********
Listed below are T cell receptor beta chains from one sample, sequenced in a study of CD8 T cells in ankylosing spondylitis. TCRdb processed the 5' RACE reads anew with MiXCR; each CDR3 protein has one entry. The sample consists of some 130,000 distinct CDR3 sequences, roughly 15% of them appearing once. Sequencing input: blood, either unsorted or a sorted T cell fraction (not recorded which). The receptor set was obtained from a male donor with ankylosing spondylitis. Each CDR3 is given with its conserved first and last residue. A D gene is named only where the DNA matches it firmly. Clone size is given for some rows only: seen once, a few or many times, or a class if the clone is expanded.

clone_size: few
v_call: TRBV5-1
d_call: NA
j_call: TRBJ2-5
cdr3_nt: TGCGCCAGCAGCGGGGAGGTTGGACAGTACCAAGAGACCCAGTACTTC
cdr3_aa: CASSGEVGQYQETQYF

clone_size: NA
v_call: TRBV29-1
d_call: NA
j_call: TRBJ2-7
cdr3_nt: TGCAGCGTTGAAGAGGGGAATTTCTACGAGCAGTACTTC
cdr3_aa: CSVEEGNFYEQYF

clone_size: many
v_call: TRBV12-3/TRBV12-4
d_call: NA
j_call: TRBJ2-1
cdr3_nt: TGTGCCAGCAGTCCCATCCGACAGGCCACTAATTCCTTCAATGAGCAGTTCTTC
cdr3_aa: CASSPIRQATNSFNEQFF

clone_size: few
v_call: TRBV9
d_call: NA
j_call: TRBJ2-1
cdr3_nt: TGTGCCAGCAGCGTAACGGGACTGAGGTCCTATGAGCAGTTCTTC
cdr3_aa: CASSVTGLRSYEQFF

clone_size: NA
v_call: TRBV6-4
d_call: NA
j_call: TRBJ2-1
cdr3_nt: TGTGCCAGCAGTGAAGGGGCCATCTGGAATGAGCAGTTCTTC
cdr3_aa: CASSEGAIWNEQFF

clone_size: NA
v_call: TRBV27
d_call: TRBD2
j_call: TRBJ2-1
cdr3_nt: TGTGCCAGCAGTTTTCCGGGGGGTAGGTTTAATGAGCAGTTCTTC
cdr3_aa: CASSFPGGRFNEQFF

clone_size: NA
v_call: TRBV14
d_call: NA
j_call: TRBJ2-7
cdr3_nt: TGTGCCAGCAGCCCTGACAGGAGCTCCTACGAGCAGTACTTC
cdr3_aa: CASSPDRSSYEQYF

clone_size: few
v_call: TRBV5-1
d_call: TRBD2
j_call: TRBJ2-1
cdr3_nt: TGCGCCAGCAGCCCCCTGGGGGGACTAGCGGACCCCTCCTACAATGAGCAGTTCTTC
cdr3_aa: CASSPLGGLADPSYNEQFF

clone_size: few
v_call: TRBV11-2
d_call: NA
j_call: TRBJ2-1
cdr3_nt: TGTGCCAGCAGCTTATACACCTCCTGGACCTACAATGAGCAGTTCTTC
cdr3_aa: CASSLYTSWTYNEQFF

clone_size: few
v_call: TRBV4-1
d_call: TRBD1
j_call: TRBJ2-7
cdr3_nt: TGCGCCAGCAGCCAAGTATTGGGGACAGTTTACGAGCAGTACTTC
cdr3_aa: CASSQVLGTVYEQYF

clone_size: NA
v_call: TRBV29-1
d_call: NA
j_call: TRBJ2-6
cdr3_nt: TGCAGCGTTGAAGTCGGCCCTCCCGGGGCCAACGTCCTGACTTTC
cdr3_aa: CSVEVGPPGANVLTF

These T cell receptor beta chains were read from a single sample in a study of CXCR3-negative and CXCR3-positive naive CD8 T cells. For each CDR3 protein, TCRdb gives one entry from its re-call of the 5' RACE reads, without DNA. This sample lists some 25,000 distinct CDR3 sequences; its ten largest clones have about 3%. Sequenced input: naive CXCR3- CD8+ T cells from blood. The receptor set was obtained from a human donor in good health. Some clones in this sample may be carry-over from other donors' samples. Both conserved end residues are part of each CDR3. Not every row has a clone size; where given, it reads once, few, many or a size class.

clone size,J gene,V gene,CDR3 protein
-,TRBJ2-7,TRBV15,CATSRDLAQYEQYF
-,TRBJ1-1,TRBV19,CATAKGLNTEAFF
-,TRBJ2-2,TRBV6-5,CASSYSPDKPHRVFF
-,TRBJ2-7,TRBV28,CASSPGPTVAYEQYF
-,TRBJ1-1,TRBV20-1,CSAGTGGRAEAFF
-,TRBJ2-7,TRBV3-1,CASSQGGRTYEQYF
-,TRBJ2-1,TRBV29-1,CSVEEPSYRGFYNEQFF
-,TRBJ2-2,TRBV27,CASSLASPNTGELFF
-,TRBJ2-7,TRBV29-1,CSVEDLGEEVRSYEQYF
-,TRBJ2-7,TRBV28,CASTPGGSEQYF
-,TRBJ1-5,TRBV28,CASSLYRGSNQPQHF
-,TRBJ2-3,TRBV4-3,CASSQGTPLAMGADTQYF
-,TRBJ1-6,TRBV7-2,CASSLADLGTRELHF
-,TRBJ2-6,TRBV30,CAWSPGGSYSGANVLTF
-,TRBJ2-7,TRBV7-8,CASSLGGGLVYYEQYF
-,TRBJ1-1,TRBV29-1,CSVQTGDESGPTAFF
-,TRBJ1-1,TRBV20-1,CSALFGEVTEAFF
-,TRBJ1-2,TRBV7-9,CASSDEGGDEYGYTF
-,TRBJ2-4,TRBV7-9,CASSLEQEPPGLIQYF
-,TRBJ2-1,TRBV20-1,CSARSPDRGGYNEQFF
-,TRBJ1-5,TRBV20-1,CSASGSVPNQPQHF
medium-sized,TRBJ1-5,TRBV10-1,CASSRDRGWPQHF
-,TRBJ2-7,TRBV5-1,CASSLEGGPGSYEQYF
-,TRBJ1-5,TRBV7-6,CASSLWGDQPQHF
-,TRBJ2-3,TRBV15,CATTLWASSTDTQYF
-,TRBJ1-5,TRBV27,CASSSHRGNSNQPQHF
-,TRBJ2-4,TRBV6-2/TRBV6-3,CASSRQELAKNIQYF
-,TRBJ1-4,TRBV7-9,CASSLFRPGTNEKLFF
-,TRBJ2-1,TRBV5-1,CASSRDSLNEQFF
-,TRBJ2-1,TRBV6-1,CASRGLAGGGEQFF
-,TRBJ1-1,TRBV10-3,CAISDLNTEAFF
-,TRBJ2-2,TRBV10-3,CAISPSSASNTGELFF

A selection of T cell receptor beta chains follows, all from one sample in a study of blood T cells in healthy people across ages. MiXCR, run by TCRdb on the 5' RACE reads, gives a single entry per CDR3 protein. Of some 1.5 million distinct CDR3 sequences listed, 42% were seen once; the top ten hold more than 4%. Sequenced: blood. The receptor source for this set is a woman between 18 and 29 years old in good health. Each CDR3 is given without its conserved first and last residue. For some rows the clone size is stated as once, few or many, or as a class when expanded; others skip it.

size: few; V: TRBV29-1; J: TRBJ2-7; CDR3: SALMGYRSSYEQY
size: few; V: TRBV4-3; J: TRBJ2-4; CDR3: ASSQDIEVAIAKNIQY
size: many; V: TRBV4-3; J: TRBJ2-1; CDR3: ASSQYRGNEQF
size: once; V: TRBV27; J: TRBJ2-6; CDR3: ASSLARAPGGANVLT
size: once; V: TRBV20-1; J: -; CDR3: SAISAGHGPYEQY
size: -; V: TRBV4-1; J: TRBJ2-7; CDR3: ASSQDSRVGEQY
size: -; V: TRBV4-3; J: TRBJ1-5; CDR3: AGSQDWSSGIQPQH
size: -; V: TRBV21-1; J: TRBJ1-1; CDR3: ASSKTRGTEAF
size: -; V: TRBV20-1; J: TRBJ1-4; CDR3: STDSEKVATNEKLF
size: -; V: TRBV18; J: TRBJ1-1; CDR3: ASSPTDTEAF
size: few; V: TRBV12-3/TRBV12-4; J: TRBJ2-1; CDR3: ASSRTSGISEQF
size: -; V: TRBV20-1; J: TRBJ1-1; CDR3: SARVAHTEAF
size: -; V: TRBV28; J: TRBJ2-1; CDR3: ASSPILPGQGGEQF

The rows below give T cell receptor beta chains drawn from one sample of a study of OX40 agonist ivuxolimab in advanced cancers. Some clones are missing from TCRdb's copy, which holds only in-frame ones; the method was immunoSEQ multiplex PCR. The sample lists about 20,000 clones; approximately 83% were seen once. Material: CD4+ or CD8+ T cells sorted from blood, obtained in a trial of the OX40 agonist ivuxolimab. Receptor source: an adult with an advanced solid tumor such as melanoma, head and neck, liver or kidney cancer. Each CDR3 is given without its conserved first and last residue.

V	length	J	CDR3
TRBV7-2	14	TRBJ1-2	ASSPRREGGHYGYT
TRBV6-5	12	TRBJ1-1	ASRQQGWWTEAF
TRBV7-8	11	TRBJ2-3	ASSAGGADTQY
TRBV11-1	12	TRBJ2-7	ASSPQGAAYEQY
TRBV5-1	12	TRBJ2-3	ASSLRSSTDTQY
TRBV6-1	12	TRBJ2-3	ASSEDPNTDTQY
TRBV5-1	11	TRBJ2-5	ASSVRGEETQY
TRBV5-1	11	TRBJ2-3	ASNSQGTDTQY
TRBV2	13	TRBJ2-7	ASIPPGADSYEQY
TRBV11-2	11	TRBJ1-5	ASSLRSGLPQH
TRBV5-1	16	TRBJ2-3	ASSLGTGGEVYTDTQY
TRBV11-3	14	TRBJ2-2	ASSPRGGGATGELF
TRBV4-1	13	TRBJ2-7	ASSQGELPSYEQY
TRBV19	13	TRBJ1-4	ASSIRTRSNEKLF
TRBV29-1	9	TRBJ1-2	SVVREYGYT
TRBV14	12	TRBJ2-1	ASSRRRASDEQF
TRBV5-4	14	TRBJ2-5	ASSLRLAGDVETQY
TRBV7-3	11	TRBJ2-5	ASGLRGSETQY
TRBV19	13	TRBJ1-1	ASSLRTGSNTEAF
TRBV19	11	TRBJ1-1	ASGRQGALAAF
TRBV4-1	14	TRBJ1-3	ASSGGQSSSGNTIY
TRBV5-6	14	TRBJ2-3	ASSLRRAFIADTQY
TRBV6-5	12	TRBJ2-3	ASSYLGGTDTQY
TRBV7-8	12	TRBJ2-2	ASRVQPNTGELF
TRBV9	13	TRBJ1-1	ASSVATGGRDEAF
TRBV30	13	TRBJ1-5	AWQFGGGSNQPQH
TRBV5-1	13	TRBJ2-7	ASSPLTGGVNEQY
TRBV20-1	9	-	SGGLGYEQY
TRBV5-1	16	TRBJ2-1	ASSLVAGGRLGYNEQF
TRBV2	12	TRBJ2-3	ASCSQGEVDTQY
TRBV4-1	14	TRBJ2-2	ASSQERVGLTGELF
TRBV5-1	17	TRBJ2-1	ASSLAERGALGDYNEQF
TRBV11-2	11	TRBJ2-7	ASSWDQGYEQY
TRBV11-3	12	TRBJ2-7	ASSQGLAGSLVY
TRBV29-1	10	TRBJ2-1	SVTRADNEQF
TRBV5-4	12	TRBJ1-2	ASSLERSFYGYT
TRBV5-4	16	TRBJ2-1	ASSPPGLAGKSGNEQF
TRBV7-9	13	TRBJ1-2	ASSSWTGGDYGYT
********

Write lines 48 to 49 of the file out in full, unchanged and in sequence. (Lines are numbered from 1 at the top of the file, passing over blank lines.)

cdr3_nt: TGCGCCAGCAGCCCCCTGGGGGGACTAGCGGACCCCTCCTACAATGAGCAGTTCTTC
cdr3_aa: CASSPLGGLADPSYNEQFF